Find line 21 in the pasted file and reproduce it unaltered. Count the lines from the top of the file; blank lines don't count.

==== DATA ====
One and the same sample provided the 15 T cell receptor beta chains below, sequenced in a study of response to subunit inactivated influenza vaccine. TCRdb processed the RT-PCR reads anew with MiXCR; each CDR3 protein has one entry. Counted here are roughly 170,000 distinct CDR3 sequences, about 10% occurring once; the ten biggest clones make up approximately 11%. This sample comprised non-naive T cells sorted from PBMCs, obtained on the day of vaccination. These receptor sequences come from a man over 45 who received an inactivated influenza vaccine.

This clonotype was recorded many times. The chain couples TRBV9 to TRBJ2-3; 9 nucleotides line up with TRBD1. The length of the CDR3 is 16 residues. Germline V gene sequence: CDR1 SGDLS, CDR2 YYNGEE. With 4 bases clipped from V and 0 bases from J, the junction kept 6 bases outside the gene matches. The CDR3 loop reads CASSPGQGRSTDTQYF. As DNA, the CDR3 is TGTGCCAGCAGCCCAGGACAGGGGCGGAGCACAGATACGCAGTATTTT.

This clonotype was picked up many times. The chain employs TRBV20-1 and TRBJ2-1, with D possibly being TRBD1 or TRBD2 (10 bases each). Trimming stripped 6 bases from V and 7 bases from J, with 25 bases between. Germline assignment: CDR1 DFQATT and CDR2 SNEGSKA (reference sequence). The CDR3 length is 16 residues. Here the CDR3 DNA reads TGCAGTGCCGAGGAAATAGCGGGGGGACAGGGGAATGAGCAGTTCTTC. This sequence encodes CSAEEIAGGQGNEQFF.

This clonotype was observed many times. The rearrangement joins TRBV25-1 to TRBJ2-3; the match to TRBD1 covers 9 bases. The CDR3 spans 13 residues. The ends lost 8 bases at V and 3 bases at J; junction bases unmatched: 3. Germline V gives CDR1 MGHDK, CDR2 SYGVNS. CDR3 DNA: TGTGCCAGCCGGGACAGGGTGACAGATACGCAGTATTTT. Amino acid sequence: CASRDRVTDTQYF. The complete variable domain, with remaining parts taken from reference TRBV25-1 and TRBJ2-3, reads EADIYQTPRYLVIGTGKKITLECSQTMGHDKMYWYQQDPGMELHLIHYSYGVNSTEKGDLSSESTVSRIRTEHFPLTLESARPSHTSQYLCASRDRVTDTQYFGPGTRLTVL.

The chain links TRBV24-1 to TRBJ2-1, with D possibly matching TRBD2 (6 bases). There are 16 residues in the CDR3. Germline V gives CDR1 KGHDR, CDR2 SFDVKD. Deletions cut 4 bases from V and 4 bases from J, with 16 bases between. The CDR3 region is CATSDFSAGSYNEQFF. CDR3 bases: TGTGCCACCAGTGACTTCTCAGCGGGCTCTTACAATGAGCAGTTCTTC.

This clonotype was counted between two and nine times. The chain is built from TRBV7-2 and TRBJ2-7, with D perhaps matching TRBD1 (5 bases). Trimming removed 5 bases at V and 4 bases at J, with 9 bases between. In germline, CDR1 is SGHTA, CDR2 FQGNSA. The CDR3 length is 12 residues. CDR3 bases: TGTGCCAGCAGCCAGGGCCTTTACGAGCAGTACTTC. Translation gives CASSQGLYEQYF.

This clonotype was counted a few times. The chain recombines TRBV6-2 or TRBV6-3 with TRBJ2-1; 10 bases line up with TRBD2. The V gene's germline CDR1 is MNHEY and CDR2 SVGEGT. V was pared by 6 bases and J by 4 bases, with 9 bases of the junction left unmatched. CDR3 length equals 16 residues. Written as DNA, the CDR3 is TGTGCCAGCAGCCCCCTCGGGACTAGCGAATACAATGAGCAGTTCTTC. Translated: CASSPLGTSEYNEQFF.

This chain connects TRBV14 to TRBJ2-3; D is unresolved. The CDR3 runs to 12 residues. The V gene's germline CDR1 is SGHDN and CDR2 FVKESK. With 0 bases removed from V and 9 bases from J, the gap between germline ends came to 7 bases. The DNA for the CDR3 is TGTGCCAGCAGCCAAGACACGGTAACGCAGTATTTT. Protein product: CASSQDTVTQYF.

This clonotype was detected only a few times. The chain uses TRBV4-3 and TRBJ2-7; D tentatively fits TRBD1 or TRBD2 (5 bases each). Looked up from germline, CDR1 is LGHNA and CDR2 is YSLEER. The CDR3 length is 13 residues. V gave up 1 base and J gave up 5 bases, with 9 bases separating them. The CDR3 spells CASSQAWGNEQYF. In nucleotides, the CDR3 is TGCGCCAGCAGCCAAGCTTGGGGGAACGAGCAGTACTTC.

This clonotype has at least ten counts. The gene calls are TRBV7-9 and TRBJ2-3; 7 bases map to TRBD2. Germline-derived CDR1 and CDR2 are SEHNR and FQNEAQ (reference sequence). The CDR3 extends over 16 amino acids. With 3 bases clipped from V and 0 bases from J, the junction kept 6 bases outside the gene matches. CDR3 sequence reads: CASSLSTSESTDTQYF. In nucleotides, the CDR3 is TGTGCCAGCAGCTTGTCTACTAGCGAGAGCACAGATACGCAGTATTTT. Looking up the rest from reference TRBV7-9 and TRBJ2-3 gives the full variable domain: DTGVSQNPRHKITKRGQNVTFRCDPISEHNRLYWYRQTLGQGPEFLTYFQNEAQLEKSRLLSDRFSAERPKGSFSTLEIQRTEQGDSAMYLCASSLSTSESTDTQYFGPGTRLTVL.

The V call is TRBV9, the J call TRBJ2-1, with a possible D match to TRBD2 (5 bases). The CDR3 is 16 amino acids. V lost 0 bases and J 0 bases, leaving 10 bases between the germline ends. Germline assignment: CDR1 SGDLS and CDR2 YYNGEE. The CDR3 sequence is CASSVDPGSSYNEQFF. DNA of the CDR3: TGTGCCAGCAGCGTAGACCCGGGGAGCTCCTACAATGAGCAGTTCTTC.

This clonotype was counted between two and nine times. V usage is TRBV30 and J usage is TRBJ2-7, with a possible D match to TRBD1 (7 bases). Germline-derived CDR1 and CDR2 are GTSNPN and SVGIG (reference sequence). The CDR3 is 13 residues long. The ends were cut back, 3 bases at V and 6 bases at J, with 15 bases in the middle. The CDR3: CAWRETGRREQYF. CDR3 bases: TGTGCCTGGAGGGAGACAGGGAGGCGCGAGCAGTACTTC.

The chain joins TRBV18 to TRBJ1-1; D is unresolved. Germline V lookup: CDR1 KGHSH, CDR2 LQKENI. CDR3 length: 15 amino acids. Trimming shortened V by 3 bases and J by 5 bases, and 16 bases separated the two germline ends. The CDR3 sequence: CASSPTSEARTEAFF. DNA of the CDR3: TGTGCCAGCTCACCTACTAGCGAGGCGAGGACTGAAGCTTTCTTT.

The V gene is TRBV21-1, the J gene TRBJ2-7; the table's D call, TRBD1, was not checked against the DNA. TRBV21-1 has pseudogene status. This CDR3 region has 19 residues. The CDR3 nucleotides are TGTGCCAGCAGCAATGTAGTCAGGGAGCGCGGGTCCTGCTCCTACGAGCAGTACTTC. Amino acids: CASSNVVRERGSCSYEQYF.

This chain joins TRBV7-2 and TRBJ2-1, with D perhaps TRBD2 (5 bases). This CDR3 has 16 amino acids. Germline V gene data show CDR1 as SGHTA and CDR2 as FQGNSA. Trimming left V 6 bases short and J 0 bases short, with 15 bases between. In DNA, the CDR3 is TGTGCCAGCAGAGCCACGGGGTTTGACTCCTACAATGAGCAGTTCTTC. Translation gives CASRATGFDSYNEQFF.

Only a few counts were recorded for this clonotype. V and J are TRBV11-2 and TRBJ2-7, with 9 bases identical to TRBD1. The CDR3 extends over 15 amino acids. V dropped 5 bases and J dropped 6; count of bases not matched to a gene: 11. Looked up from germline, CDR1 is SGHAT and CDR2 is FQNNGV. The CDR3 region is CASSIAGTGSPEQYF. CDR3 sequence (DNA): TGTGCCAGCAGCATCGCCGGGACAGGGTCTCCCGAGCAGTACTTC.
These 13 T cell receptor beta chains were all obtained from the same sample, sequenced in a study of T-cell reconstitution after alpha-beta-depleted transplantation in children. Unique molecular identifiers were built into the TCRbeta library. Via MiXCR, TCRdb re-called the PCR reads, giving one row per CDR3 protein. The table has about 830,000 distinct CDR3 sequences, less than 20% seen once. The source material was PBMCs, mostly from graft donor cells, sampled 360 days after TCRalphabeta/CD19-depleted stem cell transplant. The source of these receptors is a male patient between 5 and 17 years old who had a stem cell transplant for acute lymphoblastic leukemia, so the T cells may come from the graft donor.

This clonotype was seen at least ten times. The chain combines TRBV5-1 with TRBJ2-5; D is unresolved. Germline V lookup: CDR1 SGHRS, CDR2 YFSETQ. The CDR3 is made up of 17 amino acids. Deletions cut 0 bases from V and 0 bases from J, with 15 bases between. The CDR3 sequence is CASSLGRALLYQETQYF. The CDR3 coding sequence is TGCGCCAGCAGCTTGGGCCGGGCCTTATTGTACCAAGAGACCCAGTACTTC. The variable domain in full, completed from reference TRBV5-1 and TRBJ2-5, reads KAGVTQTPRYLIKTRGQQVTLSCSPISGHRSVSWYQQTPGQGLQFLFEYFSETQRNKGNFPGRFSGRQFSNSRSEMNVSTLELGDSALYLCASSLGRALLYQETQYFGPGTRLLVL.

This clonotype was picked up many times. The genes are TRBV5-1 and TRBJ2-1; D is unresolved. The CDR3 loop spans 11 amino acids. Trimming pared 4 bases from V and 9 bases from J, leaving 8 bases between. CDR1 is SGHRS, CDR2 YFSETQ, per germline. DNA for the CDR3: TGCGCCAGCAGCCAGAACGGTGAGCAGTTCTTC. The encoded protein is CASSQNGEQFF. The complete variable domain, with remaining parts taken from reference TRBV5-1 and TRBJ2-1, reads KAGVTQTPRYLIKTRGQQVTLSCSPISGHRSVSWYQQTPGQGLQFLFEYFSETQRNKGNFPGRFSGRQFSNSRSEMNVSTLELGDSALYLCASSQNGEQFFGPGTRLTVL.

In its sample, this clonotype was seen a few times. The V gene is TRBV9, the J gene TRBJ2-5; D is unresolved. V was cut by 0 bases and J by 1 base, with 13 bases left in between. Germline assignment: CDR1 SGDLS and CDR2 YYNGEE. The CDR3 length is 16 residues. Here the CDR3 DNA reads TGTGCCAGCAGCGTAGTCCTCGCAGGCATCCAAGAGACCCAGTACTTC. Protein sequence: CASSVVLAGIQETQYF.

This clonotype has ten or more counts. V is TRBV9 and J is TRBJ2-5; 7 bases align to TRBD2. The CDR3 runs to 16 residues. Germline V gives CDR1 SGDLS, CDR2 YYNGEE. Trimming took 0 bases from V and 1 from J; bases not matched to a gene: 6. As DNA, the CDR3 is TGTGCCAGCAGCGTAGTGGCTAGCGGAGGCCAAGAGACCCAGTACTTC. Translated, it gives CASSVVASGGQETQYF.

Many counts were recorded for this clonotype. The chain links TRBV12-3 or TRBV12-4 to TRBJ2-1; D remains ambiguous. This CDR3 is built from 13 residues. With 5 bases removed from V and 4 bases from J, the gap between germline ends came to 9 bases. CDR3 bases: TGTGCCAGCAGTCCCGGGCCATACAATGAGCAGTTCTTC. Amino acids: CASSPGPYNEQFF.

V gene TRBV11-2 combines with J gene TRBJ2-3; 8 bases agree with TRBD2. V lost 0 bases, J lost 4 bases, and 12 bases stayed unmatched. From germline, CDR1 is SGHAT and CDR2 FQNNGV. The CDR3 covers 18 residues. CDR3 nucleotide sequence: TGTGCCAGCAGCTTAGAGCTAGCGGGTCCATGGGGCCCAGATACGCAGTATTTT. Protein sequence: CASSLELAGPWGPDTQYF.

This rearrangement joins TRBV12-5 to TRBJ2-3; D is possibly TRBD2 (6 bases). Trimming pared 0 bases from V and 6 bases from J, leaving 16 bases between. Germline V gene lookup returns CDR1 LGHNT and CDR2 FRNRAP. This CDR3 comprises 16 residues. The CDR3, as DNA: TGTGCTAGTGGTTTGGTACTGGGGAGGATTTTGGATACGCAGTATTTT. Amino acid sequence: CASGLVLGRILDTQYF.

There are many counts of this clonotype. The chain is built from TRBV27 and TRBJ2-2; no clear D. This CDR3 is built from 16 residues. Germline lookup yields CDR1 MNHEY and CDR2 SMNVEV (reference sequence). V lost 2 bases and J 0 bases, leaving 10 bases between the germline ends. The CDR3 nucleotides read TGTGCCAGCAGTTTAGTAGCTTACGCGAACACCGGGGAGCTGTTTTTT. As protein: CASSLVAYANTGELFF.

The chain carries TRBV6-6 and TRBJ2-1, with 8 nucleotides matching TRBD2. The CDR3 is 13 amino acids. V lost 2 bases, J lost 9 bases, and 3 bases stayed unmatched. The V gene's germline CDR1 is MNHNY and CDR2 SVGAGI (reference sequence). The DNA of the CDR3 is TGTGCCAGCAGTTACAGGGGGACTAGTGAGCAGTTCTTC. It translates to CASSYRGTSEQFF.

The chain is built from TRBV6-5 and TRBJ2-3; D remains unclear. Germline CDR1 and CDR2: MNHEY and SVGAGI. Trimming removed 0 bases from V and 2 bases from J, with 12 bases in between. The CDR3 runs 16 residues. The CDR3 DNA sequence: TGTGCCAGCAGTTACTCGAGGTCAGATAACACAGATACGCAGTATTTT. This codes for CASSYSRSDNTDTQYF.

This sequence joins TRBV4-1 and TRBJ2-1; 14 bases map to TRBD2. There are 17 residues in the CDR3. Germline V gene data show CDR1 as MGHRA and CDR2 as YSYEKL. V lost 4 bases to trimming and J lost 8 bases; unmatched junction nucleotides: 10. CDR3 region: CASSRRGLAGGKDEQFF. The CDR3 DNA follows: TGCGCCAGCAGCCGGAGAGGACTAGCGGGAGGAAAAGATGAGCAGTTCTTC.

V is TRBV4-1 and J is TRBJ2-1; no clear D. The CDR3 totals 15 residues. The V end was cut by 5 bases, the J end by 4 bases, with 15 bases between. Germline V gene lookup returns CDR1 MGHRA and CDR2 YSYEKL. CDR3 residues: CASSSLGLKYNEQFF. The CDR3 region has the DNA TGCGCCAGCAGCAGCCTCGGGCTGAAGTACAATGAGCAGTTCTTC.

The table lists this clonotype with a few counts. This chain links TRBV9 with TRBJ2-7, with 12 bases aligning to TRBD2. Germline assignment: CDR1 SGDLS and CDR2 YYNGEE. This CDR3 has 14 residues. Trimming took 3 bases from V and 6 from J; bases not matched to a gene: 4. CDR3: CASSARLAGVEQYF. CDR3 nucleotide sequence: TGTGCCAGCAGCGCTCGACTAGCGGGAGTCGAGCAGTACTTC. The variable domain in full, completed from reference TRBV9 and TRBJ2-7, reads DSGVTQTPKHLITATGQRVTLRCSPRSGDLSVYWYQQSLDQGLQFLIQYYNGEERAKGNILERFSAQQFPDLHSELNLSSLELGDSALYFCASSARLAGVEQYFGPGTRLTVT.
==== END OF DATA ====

This clonotype has ten or more counts. V is TRBV9 and J is TRBJ2-5; 7 bases align to TRBD2. The CDR3 runs to 16 residues. Germline V gives CDR1 SGDLS, CDR2 YYNGEE. Trimming took 0 bases from V and 1 from J; bases not matched to a gene: 6. As DNA, the CDR3 is TGTGCCAGCAGCGTAGTGGCTAGCGGAGGCCAAGAGACCCAGTACTTC. Translated, it gives CASSVVASGGQETQYF.